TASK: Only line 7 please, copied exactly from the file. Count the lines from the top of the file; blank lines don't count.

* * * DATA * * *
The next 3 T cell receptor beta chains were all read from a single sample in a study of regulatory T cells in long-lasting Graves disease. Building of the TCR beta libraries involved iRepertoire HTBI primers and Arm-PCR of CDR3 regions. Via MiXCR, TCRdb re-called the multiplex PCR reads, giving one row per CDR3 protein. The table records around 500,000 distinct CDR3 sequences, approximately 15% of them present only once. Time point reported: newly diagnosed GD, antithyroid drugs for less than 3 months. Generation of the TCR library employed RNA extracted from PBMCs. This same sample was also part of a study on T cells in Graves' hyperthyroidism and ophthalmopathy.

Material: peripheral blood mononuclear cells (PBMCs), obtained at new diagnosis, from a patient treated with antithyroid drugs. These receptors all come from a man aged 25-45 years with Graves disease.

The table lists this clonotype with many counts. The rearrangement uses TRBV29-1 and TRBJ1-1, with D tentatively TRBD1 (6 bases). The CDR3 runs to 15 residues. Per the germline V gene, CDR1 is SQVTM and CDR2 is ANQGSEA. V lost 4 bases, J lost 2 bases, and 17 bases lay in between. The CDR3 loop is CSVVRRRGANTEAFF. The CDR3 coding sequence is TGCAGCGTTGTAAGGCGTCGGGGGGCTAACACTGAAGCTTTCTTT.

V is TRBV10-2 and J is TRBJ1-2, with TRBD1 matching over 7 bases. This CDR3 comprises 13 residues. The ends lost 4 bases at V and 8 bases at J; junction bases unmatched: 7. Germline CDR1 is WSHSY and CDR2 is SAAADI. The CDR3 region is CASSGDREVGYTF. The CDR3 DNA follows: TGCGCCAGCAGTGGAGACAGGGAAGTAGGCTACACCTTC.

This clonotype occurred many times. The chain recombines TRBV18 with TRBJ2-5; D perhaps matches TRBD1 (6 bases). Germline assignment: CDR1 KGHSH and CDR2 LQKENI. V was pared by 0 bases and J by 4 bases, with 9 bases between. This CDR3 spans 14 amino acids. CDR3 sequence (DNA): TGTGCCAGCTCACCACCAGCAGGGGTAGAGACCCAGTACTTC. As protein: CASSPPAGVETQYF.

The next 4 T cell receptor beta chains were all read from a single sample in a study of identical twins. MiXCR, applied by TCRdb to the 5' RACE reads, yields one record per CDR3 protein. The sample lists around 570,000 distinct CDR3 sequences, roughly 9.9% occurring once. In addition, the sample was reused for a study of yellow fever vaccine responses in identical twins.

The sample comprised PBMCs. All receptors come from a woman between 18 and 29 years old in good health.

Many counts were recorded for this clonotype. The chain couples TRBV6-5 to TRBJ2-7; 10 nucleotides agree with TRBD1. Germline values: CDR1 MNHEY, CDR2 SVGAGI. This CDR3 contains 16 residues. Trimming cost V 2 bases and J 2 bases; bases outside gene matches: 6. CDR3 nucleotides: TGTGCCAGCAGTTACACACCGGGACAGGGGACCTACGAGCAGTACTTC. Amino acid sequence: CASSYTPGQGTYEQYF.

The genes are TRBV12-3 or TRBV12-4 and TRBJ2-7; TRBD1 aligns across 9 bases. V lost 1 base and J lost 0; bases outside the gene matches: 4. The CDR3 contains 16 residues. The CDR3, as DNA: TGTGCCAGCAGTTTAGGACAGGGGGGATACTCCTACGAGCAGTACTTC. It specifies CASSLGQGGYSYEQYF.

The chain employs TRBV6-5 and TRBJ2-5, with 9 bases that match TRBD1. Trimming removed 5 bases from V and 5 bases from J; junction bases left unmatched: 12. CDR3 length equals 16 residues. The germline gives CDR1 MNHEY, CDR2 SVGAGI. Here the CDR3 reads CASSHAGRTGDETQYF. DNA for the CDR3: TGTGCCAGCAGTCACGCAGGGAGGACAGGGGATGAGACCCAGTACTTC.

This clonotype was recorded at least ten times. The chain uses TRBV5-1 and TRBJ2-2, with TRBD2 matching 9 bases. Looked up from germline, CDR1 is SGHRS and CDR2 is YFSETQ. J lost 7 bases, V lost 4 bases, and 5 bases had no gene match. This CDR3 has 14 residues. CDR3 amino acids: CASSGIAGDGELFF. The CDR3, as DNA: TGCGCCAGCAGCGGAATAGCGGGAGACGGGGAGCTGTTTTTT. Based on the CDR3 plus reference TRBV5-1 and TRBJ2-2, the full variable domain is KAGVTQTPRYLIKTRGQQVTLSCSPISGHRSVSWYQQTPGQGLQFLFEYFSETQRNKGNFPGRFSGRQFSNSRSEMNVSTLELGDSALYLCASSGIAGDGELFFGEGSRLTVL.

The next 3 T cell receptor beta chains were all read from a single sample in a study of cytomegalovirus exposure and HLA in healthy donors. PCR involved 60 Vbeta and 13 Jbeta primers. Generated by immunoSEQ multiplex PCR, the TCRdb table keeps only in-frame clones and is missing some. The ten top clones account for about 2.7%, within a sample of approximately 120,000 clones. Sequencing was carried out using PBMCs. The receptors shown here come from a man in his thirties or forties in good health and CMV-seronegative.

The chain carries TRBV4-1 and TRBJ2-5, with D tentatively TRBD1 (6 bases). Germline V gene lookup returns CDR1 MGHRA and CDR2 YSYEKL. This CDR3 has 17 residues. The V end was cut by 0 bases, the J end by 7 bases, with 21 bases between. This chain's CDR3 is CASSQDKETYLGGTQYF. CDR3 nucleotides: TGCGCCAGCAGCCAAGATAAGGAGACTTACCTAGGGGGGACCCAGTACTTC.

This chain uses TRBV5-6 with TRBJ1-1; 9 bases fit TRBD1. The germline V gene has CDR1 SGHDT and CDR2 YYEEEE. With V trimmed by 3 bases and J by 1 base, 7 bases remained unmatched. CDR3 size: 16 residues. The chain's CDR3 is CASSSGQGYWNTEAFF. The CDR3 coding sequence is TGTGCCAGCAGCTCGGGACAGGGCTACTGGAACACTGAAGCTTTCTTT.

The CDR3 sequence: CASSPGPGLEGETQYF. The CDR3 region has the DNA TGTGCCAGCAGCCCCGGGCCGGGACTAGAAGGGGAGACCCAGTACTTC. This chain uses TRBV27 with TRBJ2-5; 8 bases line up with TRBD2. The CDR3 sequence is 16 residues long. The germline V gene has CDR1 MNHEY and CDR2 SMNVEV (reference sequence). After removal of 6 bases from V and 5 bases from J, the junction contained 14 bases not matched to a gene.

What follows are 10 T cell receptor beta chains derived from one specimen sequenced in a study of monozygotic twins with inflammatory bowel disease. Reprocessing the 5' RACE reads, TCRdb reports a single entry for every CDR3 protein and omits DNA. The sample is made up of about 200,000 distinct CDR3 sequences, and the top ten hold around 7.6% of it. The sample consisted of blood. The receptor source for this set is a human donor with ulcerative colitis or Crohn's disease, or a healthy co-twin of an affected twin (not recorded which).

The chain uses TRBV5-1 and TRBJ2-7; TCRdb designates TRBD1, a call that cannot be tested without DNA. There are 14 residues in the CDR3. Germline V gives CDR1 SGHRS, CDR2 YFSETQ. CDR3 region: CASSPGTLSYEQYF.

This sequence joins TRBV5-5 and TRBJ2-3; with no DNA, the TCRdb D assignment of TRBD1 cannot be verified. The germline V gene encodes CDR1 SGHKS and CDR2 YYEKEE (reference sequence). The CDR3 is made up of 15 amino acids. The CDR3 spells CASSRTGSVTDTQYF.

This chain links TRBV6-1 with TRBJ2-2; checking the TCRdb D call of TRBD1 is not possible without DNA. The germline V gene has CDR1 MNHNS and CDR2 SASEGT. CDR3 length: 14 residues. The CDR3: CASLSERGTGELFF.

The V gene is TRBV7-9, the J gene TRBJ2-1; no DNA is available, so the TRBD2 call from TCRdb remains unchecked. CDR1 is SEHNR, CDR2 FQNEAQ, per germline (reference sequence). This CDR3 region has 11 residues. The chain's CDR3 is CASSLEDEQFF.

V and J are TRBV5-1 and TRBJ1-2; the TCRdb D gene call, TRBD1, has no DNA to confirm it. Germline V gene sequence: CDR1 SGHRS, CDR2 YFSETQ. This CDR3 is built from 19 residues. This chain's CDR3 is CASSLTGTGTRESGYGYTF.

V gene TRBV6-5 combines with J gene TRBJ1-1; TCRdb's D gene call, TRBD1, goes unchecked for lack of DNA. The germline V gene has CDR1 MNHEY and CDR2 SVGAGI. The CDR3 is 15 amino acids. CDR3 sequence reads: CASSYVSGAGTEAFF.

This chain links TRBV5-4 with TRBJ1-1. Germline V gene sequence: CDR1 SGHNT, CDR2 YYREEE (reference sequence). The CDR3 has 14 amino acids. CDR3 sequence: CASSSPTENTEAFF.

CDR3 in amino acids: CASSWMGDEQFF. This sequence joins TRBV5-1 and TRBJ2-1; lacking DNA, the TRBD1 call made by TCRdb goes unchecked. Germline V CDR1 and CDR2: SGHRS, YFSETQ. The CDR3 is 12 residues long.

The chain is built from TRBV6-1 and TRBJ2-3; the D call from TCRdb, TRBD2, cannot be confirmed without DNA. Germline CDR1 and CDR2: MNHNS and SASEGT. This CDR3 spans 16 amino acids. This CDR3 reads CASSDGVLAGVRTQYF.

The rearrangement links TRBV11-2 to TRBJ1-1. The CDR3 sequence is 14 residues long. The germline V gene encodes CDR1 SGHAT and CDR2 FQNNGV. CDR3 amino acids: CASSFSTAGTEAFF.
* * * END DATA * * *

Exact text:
The sample comprised PBMCs. All receptors come from a woman between 18 and 29 years old in good health.